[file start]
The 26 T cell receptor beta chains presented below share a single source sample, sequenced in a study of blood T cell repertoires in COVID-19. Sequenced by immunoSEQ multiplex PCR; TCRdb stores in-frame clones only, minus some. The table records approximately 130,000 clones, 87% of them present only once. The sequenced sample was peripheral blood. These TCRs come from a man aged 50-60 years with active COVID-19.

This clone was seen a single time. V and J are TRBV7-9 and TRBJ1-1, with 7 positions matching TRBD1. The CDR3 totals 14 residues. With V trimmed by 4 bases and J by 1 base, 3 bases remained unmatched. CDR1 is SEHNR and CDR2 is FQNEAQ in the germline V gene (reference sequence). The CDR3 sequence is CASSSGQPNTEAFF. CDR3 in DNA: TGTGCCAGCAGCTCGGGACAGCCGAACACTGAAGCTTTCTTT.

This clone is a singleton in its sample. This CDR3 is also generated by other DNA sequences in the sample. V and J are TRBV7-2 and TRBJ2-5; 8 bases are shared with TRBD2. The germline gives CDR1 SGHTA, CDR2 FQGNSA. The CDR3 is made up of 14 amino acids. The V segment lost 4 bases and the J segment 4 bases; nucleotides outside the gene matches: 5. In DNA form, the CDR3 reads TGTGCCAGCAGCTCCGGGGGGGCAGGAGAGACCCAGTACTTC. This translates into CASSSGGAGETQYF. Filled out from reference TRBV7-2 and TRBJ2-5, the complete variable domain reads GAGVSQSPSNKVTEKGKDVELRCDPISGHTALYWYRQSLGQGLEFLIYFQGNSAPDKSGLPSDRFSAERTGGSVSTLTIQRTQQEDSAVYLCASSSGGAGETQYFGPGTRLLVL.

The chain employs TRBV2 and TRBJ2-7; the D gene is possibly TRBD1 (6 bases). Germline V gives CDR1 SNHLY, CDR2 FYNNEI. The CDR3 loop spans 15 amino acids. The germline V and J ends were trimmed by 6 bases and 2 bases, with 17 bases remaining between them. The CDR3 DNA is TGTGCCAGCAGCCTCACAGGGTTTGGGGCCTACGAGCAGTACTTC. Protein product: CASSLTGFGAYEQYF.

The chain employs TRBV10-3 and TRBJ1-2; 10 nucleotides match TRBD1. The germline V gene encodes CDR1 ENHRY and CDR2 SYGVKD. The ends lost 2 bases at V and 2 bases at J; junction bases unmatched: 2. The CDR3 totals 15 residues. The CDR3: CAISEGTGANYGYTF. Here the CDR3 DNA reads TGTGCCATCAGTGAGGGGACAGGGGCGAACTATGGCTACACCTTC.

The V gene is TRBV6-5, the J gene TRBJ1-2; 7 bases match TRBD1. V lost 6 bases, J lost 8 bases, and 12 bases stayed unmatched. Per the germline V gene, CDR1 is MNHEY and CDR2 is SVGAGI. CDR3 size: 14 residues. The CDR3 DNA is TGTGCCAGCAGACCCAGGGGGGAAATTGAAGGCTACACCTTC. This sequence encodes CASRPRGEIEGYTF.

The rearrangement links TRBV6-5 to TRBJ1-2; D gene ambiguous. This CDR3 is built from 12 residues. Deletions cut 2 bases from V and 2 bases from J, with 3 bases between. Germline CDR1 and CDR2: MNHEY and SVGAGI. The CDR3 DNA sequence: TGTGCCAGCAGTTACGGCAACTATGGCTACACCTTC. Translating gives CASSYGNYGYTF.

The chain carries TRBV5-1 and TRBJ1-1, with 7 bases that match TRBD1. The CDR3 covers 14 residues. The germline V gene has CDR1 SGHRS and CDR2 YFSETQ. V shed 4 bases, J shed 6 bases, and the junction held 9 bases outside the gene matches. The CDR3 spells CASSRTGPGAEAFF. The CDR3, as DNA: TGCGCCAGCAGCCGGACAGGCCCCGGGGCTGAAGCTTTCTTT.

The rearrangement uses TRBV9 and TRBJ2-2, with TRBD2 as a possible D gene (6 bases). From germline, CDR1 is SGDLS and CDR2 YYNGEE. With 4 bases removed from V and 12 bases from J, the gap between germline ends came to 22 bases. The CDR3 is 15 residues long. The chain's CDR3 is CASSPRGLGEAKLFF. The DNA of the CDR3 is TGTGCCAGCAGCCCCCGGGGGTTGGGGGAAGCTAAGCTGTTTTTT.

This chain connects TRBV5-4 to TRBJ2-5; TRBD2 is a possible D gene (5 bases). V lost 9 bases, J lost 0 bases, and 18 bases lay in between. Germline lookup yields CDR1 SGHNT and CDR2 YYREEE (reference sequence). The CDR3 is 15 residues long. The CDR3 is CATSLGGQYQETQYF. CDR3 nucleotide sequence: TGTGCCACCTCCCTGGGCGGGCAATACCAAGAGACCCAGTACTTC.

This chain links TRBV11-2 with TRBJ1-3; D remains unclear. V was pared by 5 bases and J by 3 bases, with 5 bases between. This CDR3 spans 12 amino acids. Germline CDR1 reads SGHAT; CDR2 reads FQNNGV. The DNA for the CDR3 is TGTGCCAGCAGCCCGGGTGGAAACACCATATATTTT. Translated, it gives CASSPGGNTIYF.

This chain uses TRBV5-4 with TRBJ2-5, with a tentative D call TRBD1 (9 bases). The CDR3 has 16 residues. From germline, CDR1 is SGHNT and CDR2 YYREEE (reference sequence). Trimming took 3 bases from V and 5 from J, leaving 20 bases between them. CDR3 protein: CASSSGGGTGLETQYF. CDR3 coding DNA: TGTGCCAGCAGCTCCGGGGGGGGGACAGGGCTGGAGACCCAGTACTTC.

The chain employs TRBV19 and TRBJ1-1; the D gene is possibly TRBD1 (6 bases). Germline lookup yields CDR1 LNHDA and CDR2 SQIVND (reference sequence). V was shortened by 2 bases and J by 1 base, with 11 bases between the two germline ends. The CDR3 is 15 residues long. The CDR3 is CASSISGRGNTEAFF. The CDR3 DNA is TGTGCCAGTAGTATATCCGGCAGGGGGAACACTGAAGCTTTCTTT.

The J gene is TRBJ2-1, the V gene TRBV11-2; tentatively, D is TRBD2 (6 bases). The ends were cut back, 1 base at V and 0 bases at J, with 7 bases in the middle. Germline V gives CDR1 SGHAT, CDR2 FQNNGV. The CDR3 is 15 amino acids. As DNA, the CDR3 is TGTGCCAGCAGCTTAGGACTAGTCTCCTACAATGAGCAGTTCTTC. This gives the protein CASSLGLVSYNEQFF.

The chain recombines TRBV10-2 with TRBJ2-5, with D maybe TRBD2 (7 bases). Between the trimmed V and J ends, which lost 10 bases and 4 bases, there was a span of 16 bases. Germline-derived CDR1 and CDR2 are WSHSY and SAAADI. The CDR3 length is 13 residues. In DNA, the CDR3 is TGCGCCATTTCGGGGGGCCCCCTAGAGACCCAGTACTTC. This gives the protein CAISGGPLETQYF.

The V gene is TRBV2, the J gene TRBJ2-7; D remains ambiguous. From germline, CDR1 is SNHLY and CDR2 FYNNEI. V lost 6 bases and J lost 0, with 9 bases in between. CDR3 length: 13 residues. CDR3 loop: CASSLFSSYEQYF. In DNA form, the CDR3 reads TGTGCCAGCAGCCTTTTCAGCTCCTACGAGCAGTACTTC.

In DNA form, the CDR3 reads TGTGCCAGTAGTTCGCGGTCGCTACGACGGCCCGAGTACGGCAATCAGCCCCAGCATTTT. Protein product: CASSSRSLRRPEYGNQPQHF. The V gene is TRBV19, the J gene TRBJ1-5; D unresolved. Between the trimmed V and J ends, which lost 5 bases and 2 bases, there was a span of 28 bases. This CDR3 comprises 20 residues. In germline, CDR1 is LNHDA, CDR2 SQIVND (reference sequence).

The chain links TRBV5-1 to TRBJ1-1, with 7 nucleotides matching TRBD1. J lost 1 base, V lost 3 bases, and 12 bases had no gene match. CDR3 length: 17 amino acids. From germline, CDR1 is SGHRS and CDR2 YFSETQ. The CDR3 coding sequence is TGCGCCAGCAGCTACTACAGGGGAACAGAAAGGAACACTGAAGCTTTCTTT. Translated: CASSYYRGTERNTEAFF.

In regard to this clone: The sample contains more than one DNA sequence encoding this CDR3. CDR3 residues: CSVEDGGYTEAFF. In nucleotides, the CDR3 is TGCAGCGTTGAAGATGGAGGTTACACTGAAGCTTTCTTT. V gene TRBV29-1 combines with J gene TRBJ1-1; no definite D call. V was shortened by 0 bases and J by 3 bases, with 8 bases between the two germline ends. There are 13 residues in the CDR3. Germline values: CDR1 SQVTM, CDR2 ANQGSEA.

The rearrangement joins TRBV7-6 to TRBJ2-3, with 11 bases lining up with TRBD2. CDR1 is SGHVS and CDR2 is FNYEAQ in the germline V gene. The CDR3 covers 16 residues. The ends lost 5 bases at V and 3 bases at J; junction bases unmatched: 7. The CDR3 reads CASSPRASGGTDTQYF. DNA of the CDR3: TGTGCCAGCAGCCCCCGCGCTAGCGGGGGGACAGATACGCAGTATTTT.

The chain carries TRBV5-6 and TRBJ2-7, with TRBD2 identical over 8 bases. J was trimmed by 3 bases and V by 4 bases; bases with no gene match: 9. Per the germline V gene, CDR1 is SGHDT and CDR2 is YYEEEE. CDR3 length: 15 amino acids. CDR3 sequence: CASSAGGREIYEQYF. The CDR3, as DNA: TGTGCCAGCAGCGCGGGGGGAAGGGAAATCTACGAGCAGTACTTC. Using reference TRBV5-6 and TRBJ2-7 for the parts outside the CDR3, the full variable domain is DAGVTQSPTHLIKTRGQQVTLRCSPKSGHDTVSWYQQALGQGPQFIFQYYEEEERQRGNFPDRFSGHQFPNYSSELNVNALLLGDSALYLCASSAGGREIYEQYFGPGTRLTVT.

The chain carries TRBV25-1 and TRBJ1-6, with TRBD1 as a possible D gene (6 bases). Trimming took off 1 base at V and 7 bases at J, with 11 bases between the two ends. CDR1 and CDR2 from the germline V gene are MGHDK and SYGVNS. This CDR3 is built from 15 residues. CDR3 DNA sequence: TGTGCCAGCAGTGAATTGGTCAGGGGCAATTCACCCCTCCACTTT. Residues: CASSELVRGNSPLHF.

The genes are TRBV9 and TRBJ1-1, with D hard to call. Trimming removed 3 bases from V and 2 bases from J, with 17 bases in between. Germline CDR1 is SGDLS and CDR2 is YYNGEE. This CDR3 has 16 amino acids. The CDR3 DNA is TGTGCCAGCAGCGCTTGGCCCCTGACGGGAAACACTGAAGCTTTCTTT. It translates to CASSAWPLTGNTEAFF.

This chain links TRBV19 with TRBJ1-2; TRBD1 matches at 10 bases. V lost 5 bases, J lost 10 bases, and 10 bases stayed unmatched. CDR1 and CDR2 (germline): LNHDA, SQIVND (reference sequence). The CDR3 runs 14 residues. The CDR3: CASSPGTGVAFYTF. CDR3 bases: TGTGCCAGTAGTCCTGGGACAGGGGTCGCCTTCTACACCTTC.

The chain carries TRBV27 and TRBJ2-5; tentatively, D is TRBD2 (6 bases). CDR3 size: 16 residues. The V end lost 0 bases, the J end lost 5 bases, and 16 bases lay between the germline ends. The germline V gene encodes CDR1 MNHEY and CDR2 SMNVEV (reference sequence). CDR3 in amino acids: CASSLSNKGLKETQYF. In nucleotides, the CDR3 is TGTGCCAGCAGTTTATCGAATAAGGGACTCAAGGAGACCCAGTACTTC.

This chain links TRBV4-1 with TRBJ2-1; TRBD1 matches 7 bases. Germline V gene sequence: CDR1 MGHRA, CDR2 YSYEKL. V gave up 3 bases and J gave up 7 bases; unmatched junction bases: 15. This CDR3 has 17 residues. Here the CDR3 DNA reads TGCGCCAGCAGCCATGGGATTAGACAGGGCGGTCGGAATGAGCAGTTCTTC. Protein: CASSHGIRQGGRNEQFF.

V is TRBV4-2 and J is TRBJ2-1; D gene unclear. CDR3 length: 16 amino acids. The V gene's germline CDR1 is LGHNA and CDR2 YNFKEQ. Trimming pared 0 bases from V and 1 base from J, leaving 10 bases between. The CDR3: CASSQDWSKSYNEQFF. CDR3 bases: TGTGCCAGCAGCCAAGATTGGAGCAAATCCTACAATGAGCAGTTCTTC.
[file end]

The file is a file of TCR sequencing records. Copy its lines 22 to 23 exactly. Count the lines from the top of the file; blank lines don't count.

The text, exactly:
The chain carries TRBV25-1 and TRBJ1-6, with TRBD1 as a possible D gene (6 bases). Trimming took off 1 base at V and 7 bases at J, with 11 bases between the two ends. CDR1 and CDR2 from the germline V gene are MGHDK and SYGVNS. This CDR3 is built from 15 residues. CDR3 DNA sequence: TGTGCCAGCAGTGAATTGGTCAGGGGCAATTCACCCCTCCACTTT. Residues: CASSELVRGNSPLHF.

The genes are TRBV9 and TRBJ1-1, with D hard to call. Trimming removed 3 bases from V and 2 bases from J, with 17 bases in between. Germline CDR1 is SGDLS and CDR2 is YYNGEE. This CDR3 has 16 amino acids. The CDR3 DNA is TGTGCCAGCAGCGCTTGGCCCCTGACGGGAAACACTGAAGCTTTCTTT. It translates to CASSAWPLTGNTEAFF.